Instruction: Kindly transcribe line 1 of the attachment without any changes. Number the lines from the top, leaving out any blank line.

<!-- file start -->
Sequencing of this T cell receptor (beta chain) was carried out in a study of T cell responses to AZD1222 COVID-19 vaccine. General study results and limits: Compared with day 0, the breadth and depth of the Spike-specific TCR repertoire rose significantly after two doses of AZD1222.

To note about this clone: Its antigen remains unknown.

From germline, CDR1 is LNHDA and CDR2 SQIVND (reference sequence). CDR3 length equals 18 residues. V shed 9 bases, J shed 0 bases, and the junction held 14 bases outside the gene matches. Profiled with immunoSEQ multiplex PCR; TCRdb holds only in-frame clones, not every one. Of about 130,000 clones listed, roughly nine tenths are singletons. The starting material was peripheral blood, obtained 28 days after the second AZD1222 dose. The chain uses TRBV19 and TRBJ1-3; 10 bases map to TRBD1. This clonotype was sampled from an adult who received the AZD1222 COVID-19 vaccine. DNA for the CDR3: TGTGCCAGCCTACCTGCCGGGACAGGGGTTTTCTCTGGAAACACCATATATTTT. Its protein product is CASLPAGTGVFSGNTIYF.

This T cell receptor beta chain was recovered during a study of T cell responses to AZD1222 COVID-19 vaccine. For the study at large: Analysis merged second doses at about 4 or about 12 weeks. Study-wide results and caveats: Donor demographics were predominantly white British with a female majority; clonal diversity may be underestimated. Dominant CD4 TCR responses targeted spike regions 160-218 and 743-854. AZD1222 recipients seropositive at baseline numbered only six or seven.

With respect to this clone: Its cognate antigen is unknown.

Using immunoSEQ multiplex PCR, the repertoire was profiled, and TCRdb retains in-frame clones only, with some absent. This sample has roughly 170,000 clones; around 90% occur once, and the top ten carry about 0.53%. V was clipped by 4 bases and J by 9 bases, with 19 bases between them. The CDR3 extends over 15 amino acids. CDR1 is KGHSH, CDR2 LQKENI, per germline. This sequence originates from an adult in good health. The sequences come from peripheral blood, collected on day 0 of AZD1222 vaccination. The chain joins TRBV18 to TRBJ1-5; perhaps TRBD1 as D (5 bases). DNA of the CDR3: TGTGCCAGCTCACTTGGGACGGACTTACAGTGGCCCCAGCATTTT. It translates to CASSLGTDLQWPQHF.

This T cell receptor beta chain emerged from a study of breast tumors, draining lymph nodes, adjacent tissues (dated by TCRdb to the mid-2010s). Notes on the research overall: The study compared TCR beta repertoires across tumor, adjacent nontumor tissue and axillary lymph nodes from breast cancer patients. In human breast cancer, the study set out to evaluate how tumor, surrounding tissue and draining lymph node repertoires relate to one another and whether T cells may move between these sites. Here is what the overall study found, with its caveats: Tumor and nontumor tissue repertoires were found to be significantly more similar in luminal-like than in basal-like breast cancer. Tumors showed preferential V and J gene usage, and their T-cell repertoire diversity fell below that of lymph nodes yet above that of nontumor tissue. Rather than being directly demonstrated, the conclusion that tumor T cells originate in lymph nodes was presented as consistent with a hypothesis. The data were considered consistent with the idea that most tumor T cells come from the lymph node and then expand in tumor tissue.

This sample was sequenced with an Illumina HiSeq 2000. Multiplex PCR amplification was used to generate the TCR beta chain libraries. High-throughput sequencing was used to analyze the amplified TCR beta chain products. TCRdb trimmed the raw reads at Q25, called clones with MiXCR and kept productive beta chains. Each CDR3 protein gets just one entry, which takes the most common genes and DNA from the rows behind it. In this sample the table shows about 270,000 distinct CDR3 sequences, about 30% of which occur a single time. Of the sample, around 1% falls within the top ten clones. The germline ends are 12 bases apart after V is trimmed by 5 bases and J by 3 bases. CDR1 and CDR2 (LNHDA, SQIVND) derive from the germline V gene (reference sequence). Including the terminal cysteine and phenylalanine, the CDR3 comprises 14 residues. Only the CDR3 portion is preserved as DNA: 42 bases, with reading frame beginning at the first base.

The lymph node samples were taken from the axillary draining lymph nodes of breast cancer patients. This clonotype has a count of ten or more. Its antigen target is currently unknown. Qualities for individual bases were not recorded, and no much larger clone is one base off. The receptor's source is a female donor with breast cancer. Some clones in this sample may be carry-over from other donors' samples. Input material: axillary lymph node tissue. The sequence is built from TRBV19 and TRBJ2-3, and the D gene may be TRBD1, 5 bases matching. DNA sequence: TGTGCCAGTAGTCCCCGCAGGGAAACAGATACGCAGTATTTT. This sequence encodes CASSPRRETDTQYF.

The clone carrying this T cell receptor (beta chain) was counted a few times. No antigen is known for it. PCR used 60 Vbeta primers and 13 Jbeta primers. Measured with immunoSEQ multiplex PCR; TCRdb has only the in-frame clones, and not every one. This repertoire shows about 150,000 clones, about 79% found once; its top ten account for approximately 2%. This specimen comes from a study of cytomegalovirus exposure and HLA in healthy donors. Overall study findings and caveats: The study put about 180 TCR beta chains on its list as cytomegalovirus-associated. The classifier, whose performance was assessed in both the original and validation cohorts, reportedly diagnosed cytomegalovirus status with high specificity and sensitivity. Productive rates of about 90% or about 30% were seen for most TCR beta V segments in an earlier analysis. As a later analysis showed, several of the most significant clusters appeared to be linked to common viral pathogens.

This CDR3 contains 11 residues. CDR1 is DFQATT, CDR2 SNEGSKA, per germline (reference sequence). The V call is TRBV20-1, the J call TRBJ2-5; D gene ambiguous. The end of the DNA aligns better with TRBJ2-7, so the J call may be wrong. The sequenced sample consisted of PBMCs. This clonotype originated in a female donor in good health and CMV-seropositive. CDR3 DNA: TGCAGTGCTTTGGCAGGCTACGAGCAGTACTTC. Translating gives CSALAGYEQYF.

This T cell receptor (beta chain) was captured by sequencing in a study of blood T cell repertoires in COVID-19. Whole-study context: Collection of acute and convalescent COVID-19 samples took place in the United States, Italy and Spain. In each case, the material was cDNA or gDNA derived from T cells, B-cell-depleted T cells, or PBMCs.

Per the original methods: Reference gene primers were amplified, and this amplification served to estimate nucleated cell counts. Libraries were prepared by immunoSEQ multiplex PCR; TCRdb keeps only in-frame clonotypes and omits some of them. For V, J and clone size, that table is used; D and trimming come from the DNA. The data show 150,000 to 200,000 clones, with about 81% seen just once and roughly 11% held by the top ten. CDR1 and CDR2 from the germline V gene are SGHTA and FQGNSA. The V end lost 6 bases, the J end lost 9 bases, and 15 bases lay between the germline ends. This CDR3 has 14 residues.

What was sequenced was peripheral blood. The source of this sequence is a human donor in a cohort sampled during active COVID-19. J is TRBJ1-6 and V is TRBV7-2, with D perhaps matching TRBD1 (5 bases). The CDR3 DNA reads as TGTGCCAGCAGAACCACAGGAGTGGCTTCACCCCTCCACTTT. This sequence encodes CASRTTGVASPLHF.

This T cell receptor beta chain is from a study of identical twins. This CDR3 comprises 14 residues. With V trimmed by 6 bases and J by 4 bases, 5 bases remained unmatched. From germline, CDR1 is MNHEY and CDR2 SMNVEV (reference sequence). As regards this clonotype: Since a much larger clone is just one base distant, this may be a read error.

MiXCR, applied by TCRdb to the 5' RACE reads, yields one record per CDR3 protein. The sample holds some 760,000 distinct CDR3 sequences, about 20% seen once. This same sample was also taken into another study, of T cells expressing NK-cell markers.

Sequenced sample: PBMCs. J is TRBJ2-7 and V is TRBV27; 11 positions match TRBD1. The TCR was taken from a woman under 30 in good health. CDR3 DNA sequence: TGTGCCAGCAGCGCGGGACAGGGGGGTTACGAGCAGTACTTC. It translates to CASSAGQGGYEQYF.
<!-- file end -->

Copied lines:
Sequencing of this T cell receptor (beta chain) was carried out in a study of T cell responses to AZD1222 COVID-19 vaccine. General study results and limits: Compared with day 0, the breadth and depth of the Spike-specific TCR repertoire rose significantly after two doses of AZD1222.